20 April 2010

What ever happened to...

Dear Friends,

Food has been foremost in my mind for the last few days. I feel like I've been inundated by the media with all types of health warnings and reports coming out about various stories relating how much salt or sugar should be in your diet, what the fat content of your food should be, whether or not coffee, wine, or chocolate is good v. bad. I've been seeing the same commercial on t.v. over and over from the American Beverage Association (sorry if I got that wrong) and how it's removed its full calorie carbonated drinks from schools across America. And then there's Jamie Oliver's "Food Revolution". I love it. He's trying to get a whole town, including the schools, cooking for themselves and eating smaller amounts of processed foods, more fresh vegetables and fruits, and so on. Very cool. I love Jamie Oliver. He's such a cutie and what a great idea.

My question is though, whatever happened to the parenting that kept our kids from becoming obese? What happened to the self-control that taught us that a muffin the size of your head isn't actually one serving, but 4? What happened to common sense telling you that drinking 4 Big Gulp size sodas a day probably isn't the best idea if you're trying to keep the calorie count down. When I was little I never got to drink sodas unless we went out for dinner, which was only once a week. Doritos were a special treat. I can count on 2 hands the number of times I got to eat Lucky Charms. My mother always gave us treats for desserts, but we had healthy snacks after school. Fruit, crackers... not cookies or doughnuts.

I'm just wondering why it's become so necessary to have the Today Show and the local news run 4 segments per airing about different aspects of the same story. I don't understand what happened to the common sense of people, parents especially, that told us that these things aren't healthy habits and that some things really are better in moderation. Don't get me wrong. I love my chips and cookies. In fact, writing this is making me really want one of those Do-Si-Do's that I have from my beautiful local Girl Scout troop. In fact, when I'm done writing, I'll probably get a nice glass of milk and a cookie. But, just one cookie. I don't really need 4. I may want four (or a whole sleeve), but one will do just nicely.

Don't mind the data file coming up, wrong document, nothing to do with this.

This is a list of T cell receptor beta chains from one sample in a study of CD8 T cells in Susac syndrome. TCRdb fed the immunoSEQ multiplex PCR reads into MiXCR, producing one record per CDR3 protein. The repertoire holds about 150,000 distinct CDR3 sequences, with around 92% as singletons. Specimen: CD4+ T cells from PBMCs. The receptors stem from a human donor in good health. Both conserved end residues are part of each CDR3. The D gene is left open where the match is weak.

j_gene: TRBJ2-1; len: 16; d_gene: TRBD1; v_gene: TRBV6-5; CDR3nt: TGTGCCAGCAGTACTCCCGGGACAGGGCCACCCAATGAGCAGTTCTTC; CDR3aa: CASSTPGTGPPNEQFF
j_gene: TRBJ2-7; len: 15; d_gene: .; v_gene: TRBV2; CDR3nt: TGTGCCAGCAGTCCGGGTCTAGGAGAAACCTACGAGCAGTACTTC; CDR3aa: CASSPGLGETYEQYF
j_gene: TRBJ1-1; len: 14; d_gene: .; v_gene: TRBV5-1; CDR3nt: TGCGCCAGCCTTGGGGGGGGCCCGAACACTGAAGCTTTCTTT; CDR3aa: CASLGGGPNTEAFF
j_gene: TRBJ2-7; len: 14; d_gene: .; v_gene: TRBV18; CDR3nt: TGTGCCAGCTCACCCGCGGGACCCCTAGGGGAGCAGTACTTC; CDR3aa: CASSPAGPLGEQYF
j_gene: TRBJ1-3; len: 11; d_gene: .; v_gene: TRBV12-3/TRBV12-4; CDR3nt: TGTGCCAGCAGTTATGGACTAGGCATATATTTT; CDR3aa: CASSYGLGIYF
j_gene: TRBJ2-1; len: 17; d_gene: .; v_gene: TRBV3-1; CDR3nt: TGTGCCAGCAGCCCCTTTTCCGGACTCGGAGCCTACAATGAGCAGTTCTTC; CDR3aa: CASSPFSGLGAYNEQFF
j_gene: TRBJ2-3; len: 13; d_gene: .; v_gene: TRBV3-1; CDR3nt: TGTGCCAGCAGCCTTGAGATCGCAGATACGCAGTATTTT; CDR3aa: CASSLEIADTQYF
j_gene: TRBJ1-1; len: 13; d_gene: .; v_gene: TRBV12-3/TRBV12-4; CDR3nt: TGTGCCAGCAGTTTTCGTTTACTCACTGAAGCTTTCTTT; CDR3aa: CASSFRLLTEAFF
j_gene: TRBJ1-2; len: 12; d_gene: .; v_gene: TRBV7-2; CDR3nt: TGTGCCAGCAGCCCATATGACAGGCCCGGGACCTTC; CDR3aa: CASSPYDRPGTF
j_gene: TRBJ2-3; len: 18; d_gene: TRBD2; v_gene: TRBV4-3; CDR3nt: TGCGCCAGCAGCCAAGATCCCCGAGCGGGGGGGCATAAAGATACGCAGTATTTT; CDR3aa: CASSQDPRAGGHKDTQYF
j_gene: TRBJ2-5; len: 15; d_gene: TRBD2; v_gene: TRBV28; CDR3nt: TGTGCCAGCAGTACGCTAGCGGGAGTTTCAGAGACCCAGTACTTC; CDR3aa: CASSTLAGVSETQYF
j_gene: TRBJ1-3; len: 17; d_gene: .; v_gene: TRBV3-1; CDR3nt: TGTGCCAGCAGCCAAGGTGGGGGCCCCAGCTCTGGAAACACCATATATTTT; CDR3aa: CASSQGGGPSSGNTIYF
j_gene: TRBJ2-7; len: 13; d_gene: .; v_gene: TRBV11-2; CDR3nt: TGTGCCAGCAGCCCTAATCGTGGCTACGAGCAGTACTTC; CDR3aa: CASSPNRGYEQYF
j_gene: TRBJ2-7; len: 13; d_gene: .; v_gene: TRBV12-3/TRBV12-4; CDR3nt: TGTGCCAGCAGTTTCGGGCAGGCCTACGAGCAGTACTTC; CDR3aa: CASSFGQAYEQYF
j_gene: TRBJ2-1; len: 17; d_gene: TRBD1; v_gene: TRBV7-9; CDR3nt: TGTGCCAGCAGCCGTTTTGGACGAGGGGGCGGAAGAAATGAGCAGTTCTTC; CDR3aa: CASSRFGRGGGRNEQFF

I'm really wondering what everyone's opinions are on this. Is it just that parents aren't home enough anymore that they have to rely on processed foods and things that are prepackaged so that their kids can grab things on their own? I try and give Lexy what I think is the best food I can. We only drink organic milk, we try and have mostly organic dairy products. She gets treats after dinner and that's it. If she eats all her lunch she can sometimes have chips, but they're reduced fat. I give her dried fruit and cheerios for snacks. Macaroni and cheese is a staple, but it's not everyday regardless of what Lexy might tell you. It's only 4 times a week. I get that I'm home more than most parents and that Lexy goes to family when I work so that helps with the diet thing. But, even before Lexy, I never really got the parents getting their kids large Frappuccino coffee drinks from Starbucks. What is that 750 calories? And the kids are about 10-20 pounds over weight. I'm confused.

Give it to me people. Help me to get it or let me know if you agree.

I'm off to get my cookie and tomorrow when I'm on my third cup of coffee I'll reread this, contemplate whether or not caffeine should be entered in on this post, ignore those thoughts and put it out there. I hope you all have a beautiful and healthy day.

Love to you all,



  1. Carin - I couldn't agree with you more. It's one of the very frustrating parts of being a teacher - parents don't parent. I can't even tell you how many times I have looked at a parent, and said "you need to be the mom in this situation" - just because kids want tv/fast food/etc. doesn't mean you have to give it to them.

  2. i think it has a lot to do with our living in a rush society. that places more emphasis on packing a bunch of stuff to do on a list, than taking time slow down and smell the roses. who has time to cook again, when they can go drive thru and eat by the time they make it to their next to do... a poor choice, but people are making it.

    and even though we are all go go go, we've left out exercise? go go go do work, go go go to recital, go go go go do anything but cook, slowly, eat, slowly, take a long walk, slowly...

    these views are the views of someone who is not a parent, so i can't offer that perspective. but i work with several parents and the example i gave was practically a direct quote from one of the parents who loves mcdonalds and thinks it is a life saver.


    i am also a single girl who has used the excuse of not enough time to cook because i have work, happy hours and other stuff i need to do... last nite, i made no excuses and cooked a great meal. yummy.

    here's to our health!

    p.s. i love mr. oliver too! i can think of a better mission than training the young out of some of our society's bad habits!